That is indeed true. Do note though that Rashomon, the film Kurosawa had released just before The Idiot, is also an extremely faithful adaptation of Akutagawa’s “In the Grove”, as apart from the addition of the frame story, it goes to surprising lengths to transport the smallest details of Akutagawa’s text onto the big screen.

Of course, here the added frame story does add a lot, but I just wanted to point out that Kurosawa seemed to be at a point in his career where he was doing very faithful adaptations, whether out of experimentation or simply too much reverence towards his source texts — that he actually had the skills to do freer adaptations is clear from his earlier films; that something special was going on with The Idiot is suggested by the fact that instead of using a pencil and a notepad, the script for The Idiot was apparently written with a calligraphy brush, ink and stacks of two meter long rolled paper (Galbraith, 144).

Jeremy: Is the year script finished and production started known?

To the best of my knowledge, although plans for it as usual had been around for quite some time, The Idiot was actually written only after Rashomon. Now, Rashomon came out on August 25, 1950, and as you may remember from Nogami, the team worked on it until the evening of August 24. Very little seems to be documented about the production of The Idiot, and the only date that I have is its release date of May 23, 1951. But, by deducation, I would say that the script must have been written at some point in the nine months between the releases of Rashomon and The Idiot.

I don’t think that I have it anywhere, but I am fairly sure that the original script has been published, and if I’m right it’s in the six (or seven?) volume 全集 黒澤明 collection, which I think includes all of his scripts and then some.

NoelCT: My only major complaint was making the lead character a former soldier, which I felt clashed with the pure innocence of Prince Myshkin.

That’s a good and interesting point, actually. What might have influenced Kurosawa to this change? Was it an attempt to make the story of The Idiot more contemporary for Kurosawa’s audience?



I’m halfway through watching the film and I think the first 50 minutes of the film is extraordinary. Just extraordinary. I love the counter casting of Setsuko Hara which works really well (despite the criticism of her “overracting” which I’ve yet to see and doubt actually occurs) and the film really is an ensemble piece; one of the few in Kurosawa’s filmography.

Yes, the editing is rather random and ambiguous at times, but except for those occurances, I’ve had few problems with it, along with the pacing. The long scene in which there is a birthday celebration for Setsuko Hara has some magical visual scenes and has kept me glued to the screen despite its length and slow pace. Again, I think the main reason it works so well is due to the ensemble cast who really bounce off one another.

Since the 50 minute mark though, I will admit the film has made my interest dwindle, and I hope it doesn’t continue at this rate or else I won’t be able to get through the film in one sitting.

The Idiot has been a visual treat though and quite a surprise (I thought it’d be a lot more dull, as everyone seems to describe it, than it actually is).



Okay having seen the whole film now, I found the pacing to be fine, generally speaking, and only hope some day that the original negatives are found. Why? Because if it was found, I truly believe The Idiot has the potential to become one of Kurosawa’s greatest films.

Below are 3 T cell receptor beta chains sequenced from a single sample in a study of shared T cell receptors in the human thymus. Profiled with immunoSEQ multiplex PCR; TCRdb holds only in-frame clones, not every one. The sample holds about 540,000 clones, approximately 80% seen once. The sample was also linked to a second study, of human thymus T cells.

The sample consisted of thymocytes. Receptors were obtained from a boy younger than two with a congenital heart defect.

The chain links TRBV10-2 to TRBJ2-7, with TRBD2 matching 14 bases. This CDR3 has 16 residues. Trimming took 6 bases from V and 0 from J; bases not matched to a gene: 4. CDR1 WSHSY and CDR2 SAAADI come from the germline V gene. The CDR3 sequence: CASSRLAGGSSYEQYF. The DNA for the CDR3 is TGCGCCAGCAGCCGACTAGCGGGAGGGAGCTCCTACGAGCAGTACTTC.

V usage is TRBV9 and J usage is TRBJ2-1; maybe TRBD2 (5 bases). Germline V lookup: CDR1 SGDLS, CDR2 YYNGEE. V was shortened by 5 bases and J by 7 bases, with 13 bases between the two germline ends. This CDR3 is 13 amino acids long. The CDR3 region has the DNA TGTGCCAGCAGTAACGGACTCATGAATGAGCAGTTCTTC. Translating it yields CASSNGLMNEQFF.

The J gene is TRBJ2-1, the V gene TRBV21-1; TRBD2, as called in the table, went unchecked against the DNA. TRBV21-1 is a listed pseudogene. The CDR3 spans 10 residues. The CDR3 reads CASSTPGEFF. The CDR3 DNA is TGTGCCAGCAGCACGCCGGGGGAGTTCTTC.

I think the acting was superb and as I mentioned previously, it really is an ensemble piece. The cinematography is exquisite and I can’t stress enough how much I enjoyed the interactions between some of my favourite Japanese actors and actresses.

The main criticism I have is obviously the editing, which really affects the structure of the film and negates the potential of numerous scenes. Additionally, it makes the film feel disjointed and quirky; in essence, an absurdity. The constant use of wipes just negates the whole purpose and effectiveness of using them; they become an annoyance when used in abundance. Again, these things were outside of Kurosawa’s control. So again, I think the original film would have left us with a magnificent film.

As for those who couldn’t sit through the film in one viewing, I really don’t know why. Then again, I can never sit through Ran in one viewing (I don’t even like the film) so different strokes for different folks. I can’t understand the criticism of “over-acting” that supposedly occurs in the film. In which scene does Setsuko Hara overact? I thought her performance couldn’t have been bettered, along with the rest of the cast. This common criticism comes as a surprise to me, as I tend to be very critical of acting performances, yet I found no problem (as I say, if anything, I thought it was masterful).

Shame the Postwar Kurosawa set comes without a commentary; I think it’s really lacking in that department.

Anyway, who knows, The Idiot footage my resurface one day, after all look at the Metropolis footage that was found last year; a good 80 years after its release. The Idiot has only been around for 55 years…can’t say I’m optimistic though.

Regardless, I found the film to be an absolute (yet completely unexpected) delight that I would gladly watch again (and probably will after I’ve read the book). The film has made me want to fish out the original book so at least it accomplished something.

And yes, I realise I’m in the clear minority.



I’m with you, Ryan. Hakuchi is one of my favorite Kurosawa films…one of the strangest and most disturbing, but most affecting!



Indeed (and I’ve just realised you have Flickr – I too recently got an account!)

It’s also worth mentioning that I thought both Setsuko Hara and Yoshiko Kuga were beautiful in The Idiot (not that they aren’t in their other films).